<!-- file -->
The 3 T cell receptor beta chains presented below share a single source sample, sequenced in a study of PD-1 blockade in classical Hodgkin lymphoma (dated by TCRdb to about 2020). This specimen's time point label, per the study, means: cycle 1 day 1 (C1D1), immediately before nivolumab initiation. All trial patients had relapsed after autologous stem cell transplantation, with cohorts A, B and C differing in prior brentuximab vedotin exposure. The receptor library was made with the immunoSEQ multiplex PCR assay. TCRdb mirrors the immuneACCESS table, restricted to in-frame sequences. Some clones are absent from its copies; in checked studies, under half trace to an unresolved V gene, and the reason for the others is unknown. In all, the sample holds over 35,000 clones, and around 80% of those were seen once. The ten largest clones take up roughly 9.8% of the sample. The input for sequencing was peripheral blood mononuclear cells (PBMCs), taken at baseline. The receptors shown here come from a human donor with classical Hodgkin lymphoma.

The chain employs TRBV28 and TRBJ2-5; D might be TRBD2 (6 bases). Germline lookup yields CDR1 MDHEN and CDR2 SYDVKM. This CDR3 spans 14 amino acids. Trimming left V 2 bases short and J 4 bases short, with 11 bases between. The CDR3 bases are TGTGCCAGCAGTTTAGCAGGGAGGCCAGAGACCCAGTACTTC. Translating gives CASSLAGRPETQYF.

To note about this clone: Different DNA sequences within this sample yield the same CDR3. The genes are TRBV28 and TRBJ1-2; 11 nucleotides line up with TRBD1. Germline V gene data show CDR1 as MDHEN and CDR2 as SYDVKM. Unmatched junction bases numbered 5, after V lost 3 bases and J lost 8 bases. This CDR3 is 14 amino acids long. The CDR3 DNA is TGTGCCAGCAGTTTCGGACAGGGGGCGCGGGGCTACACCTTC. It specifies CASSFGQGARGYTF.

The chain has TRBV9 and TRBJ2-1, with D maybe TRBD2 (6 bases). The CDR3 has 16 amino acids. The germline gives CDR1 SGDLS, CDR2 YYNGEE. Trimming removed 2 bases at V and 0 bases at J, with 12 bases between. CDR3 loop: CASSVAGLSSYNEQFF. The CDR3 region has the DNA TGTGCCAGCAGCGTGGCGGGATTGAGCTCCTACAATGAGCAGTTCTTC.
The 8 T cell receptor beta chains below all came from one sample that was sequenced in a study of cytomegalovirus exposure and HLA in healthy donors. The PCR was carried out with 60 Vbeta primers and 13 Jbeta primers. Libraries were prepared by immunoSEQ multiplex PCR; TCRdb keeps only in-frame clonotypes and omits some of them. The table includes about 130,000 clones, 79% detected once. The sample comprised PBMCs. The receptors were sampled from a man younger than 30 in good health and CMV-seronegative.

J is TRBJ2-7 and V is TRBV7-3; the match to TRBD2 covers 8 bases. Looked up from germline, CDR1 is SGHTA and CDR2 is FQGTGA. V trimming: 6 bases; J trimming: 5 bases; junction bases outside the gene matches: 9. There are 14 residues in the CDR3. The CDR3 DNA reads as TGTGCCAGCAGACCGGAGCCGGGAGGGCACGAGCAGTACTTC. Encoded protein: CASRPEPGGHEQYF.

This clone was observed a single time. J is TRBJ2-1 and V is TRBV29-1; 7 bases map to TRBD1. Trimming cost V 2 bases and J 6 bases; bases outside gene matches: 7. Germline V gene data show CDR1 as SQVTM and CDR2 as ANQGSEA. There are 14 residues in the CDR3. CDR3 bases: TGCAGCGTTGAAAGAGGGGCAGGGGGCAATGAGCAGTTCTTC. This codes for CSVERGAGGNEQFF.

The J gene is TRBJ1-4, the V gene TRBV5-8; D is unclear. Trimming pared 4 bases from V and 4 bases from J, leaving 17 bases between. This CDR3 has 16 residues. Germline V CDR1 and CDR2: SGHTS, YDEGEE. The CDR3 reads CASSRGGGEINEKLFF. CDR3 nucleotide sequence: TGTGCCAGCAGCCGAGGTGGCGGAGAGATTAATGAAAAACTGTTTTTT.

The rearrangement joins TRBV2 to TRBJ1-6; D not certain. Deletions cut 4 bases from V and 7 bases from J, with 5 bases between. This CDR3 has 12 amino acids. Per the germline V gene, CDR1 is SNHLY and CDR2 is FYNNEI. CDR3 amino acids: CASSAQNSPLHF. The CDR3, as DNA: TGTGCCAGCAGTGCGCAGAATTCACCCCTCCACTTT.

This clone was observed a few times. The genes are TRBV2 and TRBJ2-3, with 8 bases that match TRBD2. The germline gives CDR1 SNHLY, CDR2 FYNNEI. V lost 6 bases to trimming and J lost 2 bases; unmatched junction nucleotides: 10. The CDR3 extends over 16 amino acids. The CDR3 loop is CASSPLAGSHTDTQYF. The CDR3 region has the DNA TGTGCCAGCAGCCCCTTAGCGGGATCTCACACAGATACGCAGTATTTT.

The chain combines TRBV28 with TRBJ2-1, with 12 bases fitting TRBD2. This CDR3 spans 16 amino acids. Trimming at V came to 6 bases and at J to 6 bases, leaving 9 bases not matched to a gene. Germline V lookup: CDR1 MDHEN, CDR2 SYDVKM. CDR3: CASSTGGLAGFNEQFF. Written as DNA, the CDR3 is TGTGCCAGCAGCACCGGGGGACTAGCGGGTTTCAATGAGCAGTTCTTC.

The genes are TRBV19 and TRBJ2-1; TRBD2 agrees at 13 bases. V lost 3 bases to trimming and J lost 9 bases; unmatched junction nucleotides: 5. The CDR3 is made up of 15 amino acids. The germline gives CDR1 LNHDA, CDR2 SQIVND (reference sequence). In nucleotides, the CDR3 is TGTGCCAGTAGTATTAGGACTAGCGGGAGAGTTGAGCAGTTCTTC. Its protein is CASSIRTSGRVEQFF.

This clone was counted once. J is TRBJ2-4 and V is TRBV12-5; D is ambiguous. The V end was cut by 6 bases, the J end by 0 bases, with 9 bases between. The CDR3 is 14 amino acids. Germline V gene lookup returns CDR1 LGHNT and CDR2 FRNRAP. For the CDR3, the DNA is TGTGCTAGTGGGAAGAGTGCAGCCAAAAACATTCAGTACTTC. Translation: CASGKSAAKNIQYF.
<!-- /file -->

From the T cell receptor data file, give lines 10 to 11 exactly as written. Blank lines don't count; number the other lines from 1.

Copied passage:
This clone was observed a few times. The genes are TRBV2 and TRBJ2-3, with 8 bases that match TRBD2. The germline gives CDR1 SNHLY, CDR2 FYNNEI. V lost 6 bases to trimming and J lost 2 bases; unmatched junction nucleotides: 10. The CDR3 extends over 16 amino acids. The CDR3 loop is CASSPLAGSHTDTQYF. The CDR3 region has the DNA TGTGCCAGCAGCCCCTTAGCGGGATCTCACACAGATACGCAGTATTTT.

The chain combines TRBV28 with TRBJ2-1, with 12 bases fitting TRBD2. This CDR3 spans 16 amino acids. Trimming at V came to 6 bases and at J to 6 bases, leaving 9 bases not matched to a gene. Germline V lookup: CDR1 MDHEN, CDR2 SYDVKM. CDR3: CASSTGGLAGFNEQFF. Written as DNA, the CDR3 is TGTGCCAGCAGCACCGGGGGACTAGCGGGTTTCAATGAGCAGTTCTTC.